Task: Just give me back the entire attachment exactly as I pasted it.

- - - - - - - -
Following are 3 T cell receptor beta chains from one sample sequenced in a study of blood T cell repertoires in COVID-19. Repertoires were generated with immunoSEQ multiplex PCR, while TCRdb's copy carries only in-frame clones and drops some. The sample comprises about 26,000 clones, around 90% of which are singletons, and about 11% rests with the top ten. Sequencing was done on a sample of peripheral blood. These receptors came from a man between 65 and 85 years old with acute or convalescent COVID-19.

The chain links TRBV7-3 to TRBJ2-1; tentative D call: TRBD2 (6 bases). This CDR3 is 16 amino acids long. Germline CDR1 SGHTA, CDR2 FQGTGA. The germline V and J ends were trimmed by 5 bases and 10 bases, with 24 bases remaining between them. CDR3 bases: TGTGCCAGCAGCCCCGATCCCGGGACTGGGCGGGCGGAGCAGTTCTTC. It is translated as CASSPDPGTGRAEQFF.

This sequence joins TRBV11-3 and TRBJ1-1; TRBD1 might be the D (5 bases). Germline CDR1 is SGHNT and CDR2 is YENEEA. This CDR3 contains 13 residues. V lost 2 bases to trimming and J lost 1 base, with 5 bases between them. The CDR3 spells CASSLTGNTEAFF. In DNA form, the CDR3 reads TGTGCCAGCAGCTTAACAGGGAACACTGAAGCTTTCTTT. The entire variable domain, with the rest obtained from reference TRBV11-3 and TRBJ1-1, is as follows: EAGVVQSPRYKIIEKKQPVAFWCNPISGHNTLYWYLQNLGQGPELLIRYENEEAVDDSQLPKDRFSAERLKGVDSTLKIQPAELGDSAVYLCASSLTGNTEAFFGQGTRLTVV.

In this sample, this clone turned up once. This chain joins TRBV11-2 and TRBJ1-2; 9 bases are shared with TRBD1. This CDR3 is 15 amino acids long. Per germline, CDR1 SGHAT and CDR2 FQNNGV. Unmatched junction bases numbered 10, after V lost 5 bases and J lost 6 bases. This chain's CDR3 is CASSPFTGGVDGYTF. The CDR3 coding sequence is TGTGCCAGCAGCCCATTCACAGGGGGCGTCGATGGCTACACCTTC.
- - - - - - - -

Following are 3 T cell receptor beta chains from one sample sequenced in a study of blood T cell repertoires in COVID-19. Repertoires were generated with immunoSEQ multiplex PCR, while TCRdb's copy carries only in-frame clones and drops some. The sample comprises about 26,000 clones, around 90% of which are singletons, and about 11% rests with the top ten. Sequencing was done on a sample of peripheral blood. These receptors came from a man between 65 and 85 years old with acute or convalescent COVID-19.

The chain links TRBV7-3 to TRBJ2-1; tentative D call: TRBD2 (6 bases). This CDR3 is 16 amino acids long. Germline CDR1 SGHTA, CDR2 FQGTGA. The germline V and J ends were trimmed by 5 bases and 10 bases, with 24 bases remaining between them. CDR3 bases: TGTGCCAGCAGCCCCGATCCCGGGACTGGGCGGGCGGAGCAGTTCTTC. It is translated as CASSPDPGTGRAEQFF.

This sequence joins TRBV11-3 and TRBJ1-1; TRBD1 might be the D (5 bases). Germline CDR1 is SGHNT and CDR2 is YENEEA. This CDR3 contains 13 residues. V lost 2 bases to trimming and J lost 1 base, with 5 bases between them. The CDR3 spells CASSLTGNTEAFF. In DNA form, the CDR3 reads TGTGCCAGCAGCTTAACAGGGAACACTGAAGCTTTCTTT. The entire variable domain, with the rest obtained from reference TRBV11-3 and TRBJ1-1, is as follows: EAGVVQSPRYKIIEKKQPVAFWCNPISGHNTLYWYLQNLGQGPELLIRYENEEAVDDSQLPKDRFSAERLKGVDSTLKIQPAELGDSAVYLCASSLTGNTEAFFGQGTRLTVV.

In this sample, this clone turned up once. This chain joins TRBV11-2 and TRBJ1-2; 9 bases are shared with TRBD1. This CDR3 is 15 amino acids long. Per germline, CDR1 SGHAT and CDR2 FQNNGV. Unmatched junction bases numbered 10, after V lost 5 bases and J lost 6 bases. This chain's CDR3 is CASSPFTGGVDGYTF. The CDR3 coding sequence is TGTGCCAGCAGCCCATTCACAGGGGGCGTCGATGGCTACACCTTC.